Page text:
Charities might need to “move away from long- or even medium-term strategy” as the UK deals with the effects of the coronavirus pandemic, a new report warns.
The annual Road Ahead report from the National Council for Voluntary Organisations, published today, examines the trends and themes that voluntary sector organisations face over the coming year.
The report says demand for charities’ services has dramatically increased over the past year because of the economic and social effects of the pandemic, and that trend is set to continue.
Sustained uncertainty means organisations will need to ensure that they can be as responsive and adaptable as possible.
“This means moving away from long- or even medium-term strategy, both as we grapple with the emergency response and rebuild society anew in the future,” it says.
The report recommends that charities conduct a detailed analysis of the external environment to develop “an agile approach with a strong, clear purpose, good insight and an ability to make and execute decisions quickly”.
It states that the voluntary sector’s role in the recovery from the pandemic, and the renewal that could follow, “cannot be underestimated”.
It says: “Beyond the pandemic, charities and volunteers have an important part to play on issues ranging from devolution to climate change.
“Yet, at a time when the sector has never been more needed in terms of supporting people and communities, it has never experienced greater challenges in terms of reduced income.”
The report says that, if the rollout of the coronavirus vaccines goes according to plan, the UK economy could bounce back relatively quickly.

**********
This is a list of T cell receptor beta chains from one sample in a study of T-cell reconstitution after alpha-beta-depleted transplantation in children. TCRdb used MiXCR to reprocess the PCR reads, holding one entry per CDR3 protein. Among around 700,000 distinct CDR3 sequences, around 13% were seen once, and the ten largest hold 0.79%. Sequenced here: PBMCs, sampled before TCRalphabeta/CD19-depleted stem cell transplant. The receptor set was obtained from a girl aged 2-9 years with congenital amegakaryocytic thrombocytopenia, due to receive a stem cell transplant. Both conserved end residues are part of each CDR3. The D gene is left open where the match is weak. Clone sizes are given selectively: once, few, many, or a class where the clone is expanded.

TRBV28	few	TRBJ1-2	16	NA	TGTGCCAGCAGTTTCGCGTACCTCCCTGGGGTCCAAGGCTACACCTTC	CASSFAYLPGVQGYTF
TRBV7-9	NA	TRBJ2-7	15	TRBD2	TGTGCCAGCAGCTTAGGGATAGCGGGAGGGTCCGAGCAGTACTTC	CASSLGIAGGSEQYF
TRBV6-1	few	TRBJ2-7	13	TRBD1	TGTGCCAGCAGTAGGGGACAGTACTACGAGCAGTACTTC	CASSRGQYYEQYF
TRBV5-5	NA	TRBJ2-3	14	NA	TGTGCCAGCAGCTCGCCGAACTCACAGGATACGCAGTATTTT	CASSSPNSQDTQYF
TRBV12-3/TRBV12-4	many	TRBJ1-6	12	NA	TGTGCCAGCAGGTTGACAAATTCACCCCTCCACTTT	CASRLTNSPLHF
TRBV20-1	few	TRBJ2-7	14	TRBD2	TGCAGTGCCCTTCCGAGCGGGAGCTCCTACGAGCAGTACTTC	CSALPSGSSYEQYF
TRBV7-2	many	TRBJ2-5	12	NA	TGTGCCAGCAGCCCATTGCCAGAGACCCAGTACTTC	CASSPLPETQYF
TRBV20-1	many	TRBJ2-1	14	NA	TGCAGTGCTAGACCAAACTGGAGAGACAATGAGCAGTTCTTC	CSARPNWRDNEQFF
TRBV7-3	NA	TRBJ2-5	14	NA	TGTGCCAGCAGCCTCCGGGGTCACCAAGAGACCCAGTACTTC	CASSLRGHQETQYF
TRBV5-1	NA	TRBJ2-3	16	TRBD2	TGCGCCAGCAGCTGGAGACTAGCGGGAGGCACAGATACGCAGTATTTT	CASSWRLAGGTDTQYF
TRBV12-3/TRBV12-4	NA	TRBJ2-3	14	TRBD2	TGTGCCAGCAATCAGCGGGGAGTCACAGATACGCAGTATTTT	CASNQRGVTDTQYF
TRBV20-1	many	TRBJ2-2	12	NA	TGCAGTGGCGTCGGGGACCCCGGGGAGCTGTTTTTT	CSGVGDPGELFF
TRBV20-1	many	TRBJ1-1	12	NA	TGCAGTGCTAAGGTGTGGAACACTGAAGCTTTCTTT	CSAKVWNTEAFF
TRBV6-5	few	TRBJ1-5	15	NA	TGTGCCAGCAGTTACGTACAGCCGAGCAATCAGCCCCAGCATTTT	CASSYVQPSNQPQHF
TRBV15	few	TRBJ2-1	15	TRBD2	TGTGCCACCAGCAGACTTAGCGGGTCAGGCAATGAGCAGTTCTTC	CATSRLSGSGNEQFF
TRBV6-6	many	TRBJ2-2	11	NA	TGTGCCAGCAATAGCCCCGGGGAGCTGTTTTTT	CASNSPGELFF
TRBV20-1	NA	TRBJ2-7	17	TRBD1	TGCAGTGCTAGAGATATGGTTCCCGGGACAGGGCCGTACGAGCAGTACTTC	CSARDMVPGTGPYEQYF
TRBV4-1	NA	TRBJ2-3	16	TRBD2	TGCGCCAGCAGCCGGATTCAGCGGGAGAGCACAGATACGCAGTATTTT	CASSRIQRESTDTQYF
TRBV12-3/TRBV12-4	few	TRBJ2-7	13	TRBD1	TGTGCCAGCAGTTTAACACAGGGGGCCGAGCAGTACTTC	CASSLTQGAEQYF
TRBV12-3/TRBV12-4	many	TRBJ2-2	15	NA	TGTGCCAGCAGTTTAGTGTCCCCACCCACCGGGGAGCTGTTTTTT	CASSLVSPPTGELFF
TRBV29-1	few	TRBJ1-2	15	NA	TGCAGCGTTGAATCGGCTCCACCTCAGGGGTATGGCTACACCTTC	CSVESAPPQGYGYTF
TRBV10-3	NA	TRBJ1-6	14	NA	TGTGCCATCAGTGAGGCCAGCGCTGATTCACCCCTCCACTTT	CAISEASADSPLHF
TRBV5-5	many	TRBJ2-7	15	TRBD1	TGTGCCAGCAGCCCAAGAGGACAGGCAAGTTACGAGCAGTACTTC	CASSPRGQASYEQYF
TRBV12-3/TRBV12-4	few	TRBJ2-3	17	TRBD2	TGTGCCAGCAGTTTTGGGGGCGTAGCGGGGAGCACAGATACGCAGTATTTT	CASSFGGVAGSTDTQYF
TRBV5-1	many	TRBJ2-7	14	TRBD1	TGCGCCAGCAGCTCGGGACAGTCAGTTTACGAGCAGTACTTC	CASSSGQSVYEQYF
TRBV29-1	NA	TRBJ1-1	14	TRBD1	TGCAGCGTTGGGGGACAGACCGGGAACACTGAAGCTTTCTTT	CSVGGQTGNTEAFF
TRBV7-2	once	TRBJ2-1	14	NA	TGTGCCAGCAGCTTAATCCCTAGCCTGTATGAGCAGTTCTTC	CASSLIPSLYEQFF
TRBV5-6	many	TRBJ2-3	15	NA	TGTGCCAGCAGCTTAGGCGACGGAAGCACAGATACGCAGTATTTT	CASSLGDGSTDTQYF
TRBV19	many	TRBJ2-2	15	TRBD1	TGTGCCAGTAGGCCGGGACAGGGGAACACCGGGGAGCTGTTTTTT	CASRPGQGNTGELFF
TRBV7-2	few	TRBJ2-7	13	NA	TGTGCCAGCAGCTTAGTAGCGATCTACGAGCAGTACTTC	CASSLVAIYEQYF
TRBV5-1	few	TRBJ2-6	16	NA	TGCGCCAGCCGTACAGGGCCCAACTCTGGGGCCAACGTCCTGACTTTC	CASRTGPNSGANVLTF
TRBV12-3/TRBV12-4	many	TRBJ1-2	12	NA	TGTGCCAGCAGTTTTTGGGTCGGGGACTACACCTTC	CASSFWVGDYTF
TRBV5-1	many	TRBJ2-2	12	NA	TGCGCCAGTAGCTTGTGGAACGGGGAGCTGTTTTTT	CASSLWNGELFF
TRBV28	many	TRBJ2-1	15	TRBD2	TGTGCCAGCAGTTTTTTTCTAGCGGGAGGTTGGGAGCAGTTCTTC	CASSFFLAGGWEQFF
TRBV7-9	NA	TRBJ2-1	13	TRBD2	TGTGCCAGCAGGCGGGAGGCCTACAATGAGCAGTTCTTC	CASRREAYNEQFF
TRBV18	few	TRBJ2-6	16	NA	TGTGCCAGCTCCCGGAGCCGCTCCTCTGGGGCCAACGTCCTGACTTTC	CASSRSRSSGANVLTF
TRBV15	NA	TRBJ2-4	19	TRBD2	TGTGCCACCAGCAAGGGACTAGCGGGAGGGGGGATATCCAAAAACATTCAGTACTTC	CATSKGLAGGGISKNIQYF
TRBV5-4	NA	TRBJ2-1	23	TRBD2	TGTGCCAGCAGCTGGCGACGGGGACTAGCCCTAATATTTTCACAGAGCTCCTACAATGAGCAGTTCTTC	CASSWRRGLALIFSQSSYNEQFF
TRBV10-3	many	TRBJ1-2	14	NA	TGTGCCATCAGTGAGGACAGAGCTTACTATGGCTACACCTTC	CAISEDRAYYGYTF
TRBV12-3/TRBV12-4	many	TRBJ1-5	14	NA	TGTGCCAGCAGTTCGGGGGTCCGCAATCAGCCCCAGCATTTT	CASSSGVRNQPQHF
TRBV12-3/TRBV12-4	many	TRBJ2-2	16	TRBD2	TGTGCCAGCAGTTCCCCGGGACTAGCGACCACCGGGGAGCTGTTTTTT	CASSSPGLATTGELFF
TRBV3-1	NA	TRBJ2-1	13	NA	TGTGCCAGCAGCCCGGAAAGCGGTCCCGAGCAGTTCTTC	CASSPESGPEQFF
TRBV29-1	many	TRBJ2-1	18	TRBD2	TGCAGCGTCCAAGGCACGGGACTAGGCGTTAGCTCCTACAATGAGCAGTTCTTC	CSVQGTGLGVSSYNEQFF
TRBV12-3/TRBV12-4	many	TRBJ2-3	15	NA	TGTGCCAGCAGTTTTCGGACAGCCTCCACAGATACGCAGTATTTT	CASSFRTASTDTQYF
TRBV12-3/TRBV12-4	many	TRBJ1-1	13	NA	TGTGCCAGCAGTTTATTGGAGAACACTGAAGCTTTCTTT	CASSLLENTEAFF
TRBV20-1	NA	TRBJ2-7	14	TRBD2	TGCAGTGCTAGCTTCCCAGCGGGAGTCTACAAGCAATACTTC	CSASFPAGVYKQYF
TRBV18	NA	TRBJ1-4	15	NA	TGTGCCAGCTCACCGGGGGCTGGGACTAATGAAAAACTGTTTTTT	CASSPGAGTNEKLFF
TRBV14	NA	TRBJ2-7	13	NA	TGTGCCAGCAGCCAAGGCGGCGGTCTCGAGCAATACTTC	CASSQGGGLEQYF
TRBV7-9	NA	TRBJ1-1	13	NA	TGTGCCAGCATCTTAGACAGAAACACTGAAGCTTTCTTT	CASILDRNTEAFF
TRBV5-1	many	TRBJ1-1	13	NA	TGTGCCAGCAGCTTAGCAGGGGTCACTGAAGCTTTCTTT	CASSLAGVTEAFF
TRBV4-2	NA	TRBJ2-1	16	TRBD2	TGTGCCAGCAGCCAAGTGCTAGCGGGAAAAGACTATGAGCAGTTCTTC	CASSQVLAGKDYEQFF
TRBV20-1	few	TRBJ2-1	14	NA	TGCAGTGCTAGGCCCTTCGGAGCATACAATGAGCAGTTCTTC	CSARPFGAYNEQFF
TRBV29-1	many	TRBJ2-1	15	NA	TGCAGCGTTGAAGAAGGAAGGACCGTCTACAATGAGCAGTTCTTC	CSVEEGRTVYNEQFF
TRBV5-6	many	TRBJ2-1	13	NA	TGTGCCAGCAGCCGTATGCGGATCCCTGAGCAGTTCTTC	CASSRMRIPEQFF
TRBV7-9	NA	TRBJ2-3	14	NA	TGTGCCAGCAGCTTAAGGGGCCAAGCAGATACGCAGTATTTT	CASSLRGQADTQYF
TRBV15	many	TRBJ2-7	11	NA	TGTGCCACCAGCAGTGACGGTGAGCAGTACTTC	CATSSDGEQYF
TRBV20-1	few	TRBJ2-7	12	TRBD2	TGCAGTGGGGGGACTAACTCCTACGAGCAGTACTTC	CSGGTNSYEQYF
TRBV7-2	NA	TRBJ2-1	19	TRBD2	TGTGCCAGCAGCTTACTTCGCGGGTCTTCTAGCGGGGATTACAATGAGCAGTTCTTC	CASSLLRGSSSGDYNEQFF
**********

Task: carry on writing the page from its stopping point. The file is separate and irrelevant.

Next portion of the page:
But it warns that charities will nevertheless still face significant financial pressures in the coming year.
“In 2021, the energy, creativity and ingenuity of the sector will be put to the test, with charities needing to invent new ways to help people in need,” it says.
“2020 saw many funders – including trusts and foundations – doing their best to rise to the challenge with emergency support for charities affected by Covid-19.
“This could continue this year, although it’s difficult to predict how long funders can sustain current levels of support.
“Nonetheless, many will likely continue to transform how they work in response to the pandemic, with funding, evaluation and monitoring requirements adapting as funders and grantees work together to develop new ways of doing things.”
The report recommends that, where possible, charities should diversify their income streams and collaborate with sector partners where this would result in efficiency savings and better outcomes for service users.
Other areas that could raise issues for charities include perceived indifference from government to the sector as a source of solutions to problems, the possibility of another referendum on Scottish independence, and far-reaching changes in working patterns.